OAS Holds Special Session on The Equitable Distribution of COVID-19 Vaccines

Bradley A. Freden, Interim Permanent Representative of the United States, addresses the OAS Permanent Council Special Session on equitable COVID-19 vaccine distribution, July 21, 2021.

Remarks by
Bradley A. Freden
Interim Permanent Representative of the United States
OAS Permanent Council
July 21, 2021

Good afternoon.  We would like to thank Colombia for requesting this special meeting and express our appreciation for the panelist presentations. 

 To follow up on the resolution concerning equitable distribution of COVID-19 vaccines, my delegation would like to provide a brief update on U.S. efforts in the COVID-19 response.   

 Equitable global distribution of safe and effective vaccines is the only way to defeat the COVID-19 pandemic.  That’s why in February, President Biden announced a $2 billion contribution to support COVAX. 

 As of July 16, 15 countries in the Western Hemisphere have received over 24 million vaccine doses from the United States directly, including Argentina, Bolivia, Brazil, Canada, Colombia, Costa Rica, Ecuador, El Salvador, Guatemala, Haiti, Honduras, Mexico, Paraguay, Peru, and Uruguay.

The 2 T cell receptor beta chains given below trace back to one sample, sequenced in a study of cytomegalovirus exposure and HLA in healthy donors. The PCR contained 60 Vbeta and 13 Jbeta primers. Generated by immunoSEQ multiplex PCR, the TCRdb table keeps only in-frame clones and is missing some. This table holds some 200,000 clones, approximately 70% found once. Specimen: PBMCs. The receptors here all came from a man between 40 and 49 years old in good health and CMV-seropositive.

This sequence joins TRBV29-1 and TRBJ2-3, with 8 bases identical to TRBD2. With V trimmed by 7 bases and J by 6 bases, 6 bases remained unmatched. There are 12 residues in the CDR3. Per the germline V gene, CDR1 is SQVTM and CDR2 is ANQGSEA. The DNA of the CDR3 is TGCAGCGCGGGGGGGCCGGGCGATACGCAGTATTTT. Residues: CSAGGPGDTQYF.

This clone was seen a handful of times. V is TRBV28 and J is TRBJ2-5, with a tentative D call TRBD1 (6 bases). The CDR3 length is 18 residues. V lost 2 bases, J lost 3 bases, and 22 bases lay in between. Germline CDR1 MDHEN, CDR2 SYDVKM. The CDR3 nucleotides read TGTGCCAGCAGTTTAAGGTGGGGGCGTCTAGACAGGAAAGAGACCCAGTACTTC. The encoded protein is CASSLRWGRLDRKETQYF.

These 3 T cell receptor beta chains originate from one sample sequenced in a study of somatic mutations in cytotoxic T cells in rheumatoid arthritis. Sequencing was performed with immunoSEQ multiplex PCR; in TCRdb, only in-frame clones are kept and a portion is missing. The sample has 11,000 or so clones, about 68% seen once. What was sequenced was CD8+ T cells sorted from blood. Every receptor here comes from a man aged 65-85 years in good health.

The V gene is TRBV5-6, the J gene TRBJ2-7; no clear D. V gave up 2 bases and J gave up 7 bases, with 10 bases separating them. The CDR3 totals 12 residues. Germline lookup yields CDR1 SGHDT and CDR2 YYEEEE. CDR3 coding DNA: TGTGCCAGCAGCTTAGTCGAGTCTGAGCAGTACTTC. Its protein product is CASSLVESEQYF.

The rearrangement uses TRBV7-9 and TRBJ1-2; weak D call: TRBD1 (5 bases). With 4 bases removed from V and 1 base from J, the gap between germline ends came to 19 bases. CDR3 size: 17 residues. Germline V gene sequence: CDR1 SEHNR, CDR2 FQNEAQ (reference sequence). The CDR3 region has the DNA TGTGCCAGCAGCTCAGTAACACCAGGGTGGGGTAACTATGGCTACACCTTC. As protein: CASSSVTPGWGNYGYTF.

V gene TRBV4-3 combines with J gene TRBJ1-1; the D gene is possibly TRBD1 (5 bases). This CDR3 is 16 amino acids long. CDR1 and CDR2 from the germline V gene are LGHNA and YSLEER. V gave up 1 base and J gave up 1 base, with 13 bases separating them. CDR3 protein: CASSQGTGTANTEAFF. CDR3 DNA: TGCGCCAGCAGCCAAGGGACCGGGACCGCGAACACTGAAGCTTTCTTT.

The United States is the largest contributor to COVAX, which has provided vaccines to Caribbean countries including Antigua and Barbuda, The Bahamas, Belize, Dominica, the Dominican Republic, Grenada, Guyana, St. Lucia, St. Kitts and Nevis, St. Vincent and the Grenadines, Suriname, and Trinidad and Tobago.   

 We will continue to donate additional vaccine doses globally across the coming months as supply becomes available, work with U.S. vaccine manufacturers to increase vaccine supply for the rest of the world, and work with partners to expand global vaccine production and manufacturing capacity to beat this pandemic, and prepare to respond to future threats.  

Importantly, our shots don’t come with strings attached.  We are sharing vaccines with the world and leading in a global vaccine strategy because it’s the right thing to do:  the right thing morally, the right thing from a global public health perspective, and the right thing for our collective security and well-being. 

The United States will also continue to take an active role in responding to COVID-19 by providing training for front-line health care workers; providing assistance to address second order impacts; and advancing research and development for treatments, tests, and vaccines. 

To quote President Biden, “The United States will be the world’s arsenal of vaccines in our shared fight against this virus.” The United States has committed to do all we can to build a world that is safer and more secure against the threat of infectious disease. 

Again, thank you for the opportunity to address you today and to provide an update on this important issue.